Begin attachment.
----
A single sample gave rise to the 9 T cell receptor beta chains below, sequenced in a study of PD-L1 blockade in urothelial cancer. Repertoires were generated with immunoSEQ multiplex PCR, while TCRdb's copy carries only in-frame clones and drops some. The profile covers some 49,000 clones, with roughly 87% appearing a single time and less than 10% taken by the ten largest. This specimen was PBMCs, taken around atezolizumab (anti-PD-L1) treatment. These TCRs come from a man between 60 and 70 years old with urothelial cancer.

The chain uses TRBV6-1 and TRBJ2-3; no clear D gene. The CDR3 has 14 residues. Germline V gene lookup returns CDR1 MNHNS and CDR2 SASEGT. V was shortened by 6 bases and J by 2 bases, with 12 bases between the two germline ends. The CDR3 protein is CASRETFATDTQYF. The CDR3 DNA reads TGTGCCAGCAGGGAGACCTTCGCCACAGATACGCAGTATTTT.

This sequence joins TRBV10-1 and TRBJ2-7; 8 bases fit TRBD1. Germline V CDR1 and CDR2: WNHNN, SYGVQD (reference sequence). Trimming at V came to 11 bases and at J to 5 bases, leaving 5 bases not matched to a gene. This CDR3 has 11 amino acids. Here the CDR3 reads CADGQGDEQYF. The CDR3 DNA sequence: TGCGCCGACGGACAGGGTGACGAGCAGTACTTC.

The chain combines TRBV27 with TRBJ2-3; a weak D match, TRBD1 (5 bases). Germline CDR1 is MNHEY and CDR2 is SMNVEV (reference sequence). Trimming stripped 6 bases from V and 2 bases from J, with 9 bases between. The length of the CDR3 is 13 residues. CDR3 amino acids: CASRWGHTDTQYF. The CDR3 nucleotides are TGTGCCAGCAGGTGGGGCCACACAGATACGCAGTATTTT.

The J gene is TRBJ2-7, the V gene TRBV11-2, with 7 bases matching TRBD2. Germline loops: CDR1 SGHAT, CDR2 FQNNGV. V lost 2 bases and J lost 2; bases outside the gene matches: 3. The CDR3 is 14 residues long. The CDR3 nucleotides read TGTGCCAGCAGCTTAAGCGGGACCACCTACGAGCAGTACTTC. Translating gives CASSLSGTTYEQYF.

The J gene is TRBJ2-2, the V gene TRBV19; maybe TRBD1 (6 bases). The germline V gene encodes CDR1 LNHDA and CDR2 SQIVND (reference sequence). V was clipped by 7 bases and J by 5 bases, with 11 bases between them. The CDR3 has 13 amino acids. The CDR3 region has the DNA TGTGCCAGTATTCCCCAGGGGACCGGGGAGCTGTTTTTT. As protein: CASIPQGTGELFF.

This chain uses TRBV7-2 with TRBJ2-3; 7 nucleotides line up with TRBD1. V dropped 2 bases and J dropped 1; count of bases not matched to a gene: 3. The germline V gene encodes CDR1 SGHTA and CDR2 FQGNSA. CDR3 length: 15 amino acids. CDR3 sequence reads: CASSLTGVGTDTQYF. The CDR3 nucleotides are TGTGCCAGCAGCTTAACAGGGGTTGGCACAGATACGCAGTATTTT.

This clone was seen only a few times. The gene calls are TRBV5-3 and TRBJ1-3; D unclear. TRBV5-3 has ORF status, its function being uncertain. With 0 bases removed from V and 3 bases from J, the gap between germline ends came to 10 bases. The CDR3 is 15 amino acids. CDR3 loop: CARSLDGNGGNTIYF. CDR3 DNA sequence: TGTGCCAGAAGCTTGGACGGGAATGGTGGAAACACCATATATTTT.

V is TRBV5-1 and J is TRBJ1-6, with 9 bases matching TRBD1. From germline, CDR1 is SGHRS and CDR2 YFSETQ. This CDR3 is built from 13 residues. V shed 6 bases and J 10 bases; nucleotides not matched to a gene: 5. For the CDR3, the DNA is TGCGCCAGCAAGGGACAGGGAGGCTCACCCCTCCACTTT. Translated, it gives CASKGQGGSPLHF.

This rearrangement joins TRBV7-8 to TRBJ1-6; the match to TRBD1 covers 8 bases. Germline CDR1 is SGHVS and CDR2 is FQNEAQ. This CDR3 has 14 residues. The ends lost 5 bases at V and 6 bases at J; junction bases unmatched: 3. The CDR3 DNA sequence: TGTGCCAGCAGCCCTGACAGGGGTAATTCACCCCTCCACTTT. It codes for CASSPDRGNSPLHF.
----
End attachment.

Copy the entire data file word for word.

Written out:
A single sample gave rise to the 9 T cell receptor beta chains below, sequenced in a study of PD-L1 blockade in urothelial cancer. Repertoires were generated with immunoSEQ multiplex PCR, while TCRdb's copy carries only in-frame clones and drops some. The profile covers some 49,000 clones, with roughly 87% appearing a single time and less than 10% taken by the ten largest. This specimen was PBMCs, taken around atezolizumab (anti-PD-L1) treatment. These TCRs come from a man between 60 and 70 years old with urothelial cancer.

The chain uses TRBV6-1 and TRBJ2-3; no clear D gene. The CDR3 has 14 residues. Germline V gene lookup returns CDR1 MNHNS and CDR2 SASEGT. V was shortened by 6 bases and J by 2 bases, with 12 bases between the two germline ends. The CDR3 protein is CASRETFATDTQYF. The CDR3 DNA reads TGTGCCAGCAGGGAGACCTTCGCCACAGATACGCAGTATTTT.

This sequence joins TRBV10-1 and TRBJ2-7; 8 bases fit TRBD1. Germline V CDR1 and CDR2: WNHNN, SYGVQD (reference sequence). Trimming at V came to 11 bases and at J to 5 bases, leaving 5 bases not matched to a gene. This CDR3 has 11 amino acids. Here the CDR3 reads CADGQGDEQYF. The CDR3 DNA sequence: TGCGCCGACGGACAGGGTGACGAGCAGTACTTC.

The chain combines TRBV27 with TRBJ2-3; a weak D match, TRBD1 (5 bases). Germline CDR1 is MNHEY and CDR2 is SMNVEV (reference sequence). Trimming stripped 6 bases from V and 2 bases from J, with 9 bases between. The length of the CDR3 is 13 residues. CDR3 amino acids: CASRWGHTDTQYF. The CDR3 nucleotides are TGTGCCAGCAGGTGGGGCCACACAGATACGCAGTATTTT.

The J gene is TRBJ2-7, the V gene TRBV11-2, with 7 bases matching TRBD2. Germline loops: CDR1 SGHAT, CDR2 FQNNGV. V lost 2 bases and J lost 2; bases outside the gene matches: 3. The CDR3 is 14 residues long. The CDR3 nucleotides read TGTGCCAGCAGCTTAAGCGGGACCACCTACGAGCAGTACTTC. Translating gives CASSLSGTTYEQYF.

The J gene is TRBJ2-2, the V gene TRBV19; maybe TRBD1 (6 bases). The germline V gene encodes CDR1 LNHDA and CDR2 SQIVND (reference sequence). V was clipped by 7 bases and J by 5 bases, with 11 bases between them. The CDR3 has 13 amino acids. The CDR3 region has the DNA TGTGCCAGTATTCCCCAGGGGACCGGGGAGCTGTTTTTT. As protein: CASIPQGTGELFF.

This chain uses TRBV7-2 with TRBJ2-3; 7 nucleotides line up with TRBD1. V dropped 2 bases and J dropped 1; count of bases not matched to a gene: 3. The germline V gene encodes CDR1 SGHTA and CDR2 FQGNSA. CDR3 length: 15 amino acids. CDR3 sequence reads: CASSLTGVGTDTQYF. The CDR3 nucleotides are TGTGCCAGCAGCTTAACAGGGGTTGGCACAGATACGCAGTATTTT.

This clone was seen only a few times. The gene calls are TRBV5-3 and TRBJ1-3; D unclear. TRBV5-3 has ORF status, its function being uncertain. With 0 bases removed from V and 3 bases from J, the gap between germline ends came to 10 bases. The CDR3 is 15 amino acids. CDR3 loop: CARSLDGNGGNTIYF. CDR3 DNA sequence: TGTGCCAGAAGCTTGGACGGGAATGGTGGAAACACCATATATTTT.

V is TRBV5-1 and J is TRBJ1-6, with 9 bases matching TRBD1. From germline, CDR1 is SGHRS and CDR2 YFSETQ. This CDR3 is built from 13 residues. V shed 6 bases and J 10 bases; nucleotides not matched to a gene: 5. For the CDR3, the DNA is TGCGCCAGCAAGGGACAGGGAGGCTCACCCCTCCACTTT. Translated, it gives CASKGQGGSPLHF.

This rearrangement joins TRBV7-8 to TRBJ1-6; the match to TRBD1 covers 8 bases. Germline CDR1 is SGHVS and CDR2 is FQNEAQ. This CDR3 has 14 residues. The ends lost 5 bases at V and 6 bases at J; junction bases unmatched: 3. The CDR3 DNA sequence: TGTGCCAGCAGCCCTGACAGGGGTAATTCACCCCTCCACTTT. It codes for CASSPDRGNSPLHF.